On Self-Assessment & Celebration

On Self-Assessment & CelebrationRecently, I had to complete a self-assessment.  I hate self-assessments.  I always discover that I have this weird brain dichotomy, where I somehow think that I’m pretty awesome and yet completely suck at the same time.  So I have to wonder if my self-assessment reads as somewhat schizophrenic to the folks that read it. In any case, filling it out completely depressed me, because all I really remember about the comments I made is how many areas I need to improve.  Bleh.

I have to wonder if I’m not alone, and if this might especially apply to geeks.  I’ve noticed that most geeks have a knack for focusing on the negative.  It’s like they take anything positive as a given, and only focus on the negative aspects of the situation.  (Gee,  no wonder IT & Engineering Departments can be just full of sunshine and light, eh?)

Most of my geeks (when I led geeks) tended to focus on what they did wrong rather than what they did right.  (I have to wonder if our parents’ tendencies to focus on bringing up the B in handwriting rather than celebrating our As in everything else contributed to this.)  Despite these somewhat dour tendencies, as a leader I usually tried to mention and occasionally celebrate the things that went right (if only to preserve departmental sanity sometimes.  Well, my sanity sometimes.  Oh, never mind.).

It strikes me that I would have had a happier weekend if I had treated my self-assessment as an opportunity to celebrate my strengths rather than mourn my weaknesses.  Oh, sure, I undoubtedly have some GIANT blind spots for some of my weaknesses.  But those are probably balanced with some giant blind spots for some of my strengths.  Perhaps I’ll try that next time I have to do a self-assessment and party instead of pout.

Photo courtesy of boxercab.

2 thoughts on “On Self-Assessment & Celebration

  1. I know that dichotomy! I have it too!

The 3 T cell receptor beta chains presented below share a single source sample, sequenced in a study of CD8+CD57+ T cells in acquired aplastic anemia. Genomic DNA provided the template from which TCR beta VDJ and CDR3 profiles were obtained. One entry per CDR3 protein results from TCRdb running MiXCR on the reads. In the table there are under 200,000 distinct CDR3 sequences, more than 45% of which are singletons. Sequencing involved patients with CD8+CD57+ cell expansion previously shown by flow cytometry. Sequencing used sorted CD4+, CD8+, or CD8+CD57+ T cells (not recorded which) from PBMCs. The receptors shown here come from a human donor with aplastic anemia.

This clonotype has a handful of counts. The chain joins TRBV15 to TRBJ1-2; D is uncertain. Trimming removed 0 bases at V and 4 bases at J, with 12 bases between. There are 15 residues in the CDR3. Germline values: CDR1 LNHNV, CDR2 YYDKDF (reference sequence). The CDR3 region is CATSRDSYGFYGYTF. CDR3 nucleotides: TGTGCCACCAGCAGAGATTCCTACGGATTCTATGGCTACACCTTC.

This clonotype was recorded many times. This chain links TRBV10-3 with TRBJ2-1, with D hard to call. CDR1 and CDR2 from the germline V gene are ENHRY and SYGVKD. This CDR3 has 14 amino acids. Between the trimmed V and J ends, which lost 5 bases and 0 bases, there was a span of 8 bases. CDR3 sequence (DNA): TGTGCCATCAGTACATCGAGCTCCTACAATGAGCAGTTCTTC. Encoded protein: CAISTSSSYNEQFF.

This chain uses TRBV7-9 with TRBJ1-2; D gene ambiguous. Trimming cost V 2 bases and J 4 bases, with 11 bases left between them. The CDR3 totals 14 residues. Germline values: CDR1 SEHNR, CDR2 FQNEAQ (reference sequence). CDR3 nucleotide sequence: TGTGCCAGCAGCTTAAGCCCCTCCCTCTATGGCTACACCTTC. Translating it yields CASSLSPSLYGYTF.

One thing I’ve been noticing is that I tend to compare myself to the aggregate of my friends. And anything I can do, one of my friends can do better. No single friend is better along all axes, but there’s always somebody out of my reach.

    Another way to look at it is that geeks tend to be optimizers, so they focus on the gap between the way things are and the optimum way they could be. This leads to the negative attitude that you mention, as they can see how things could be better. I’m not sure how to fix this, as it’s part of what makes geeks powerful – it’s why they’re always tinkering with systems trying to improve them, or trying to shave 30 seconds off of their commute time by a shortcut.

    But, yes, we sometimes need to be reminded to take the time to celebrate, both personally and as a team.

    1. Hmmmm. I can certainly see how comparing yourself to the aggregate of your friends is an exercise in futility :). However, I’m pretty sure I compare myself to this ideal construct I have in my head of how I’m supposed to be. My ideal construct of myself doesn’t care about housekeeping, so it’s fine that I suck at housekeeping. However, my ideal construct never makes a professional mistake, so if I don’t give perfect answers as a consultant, I’m a failure.

      Actually, the difference between failing at something and being a failure seems to be pretty lost on me, too…

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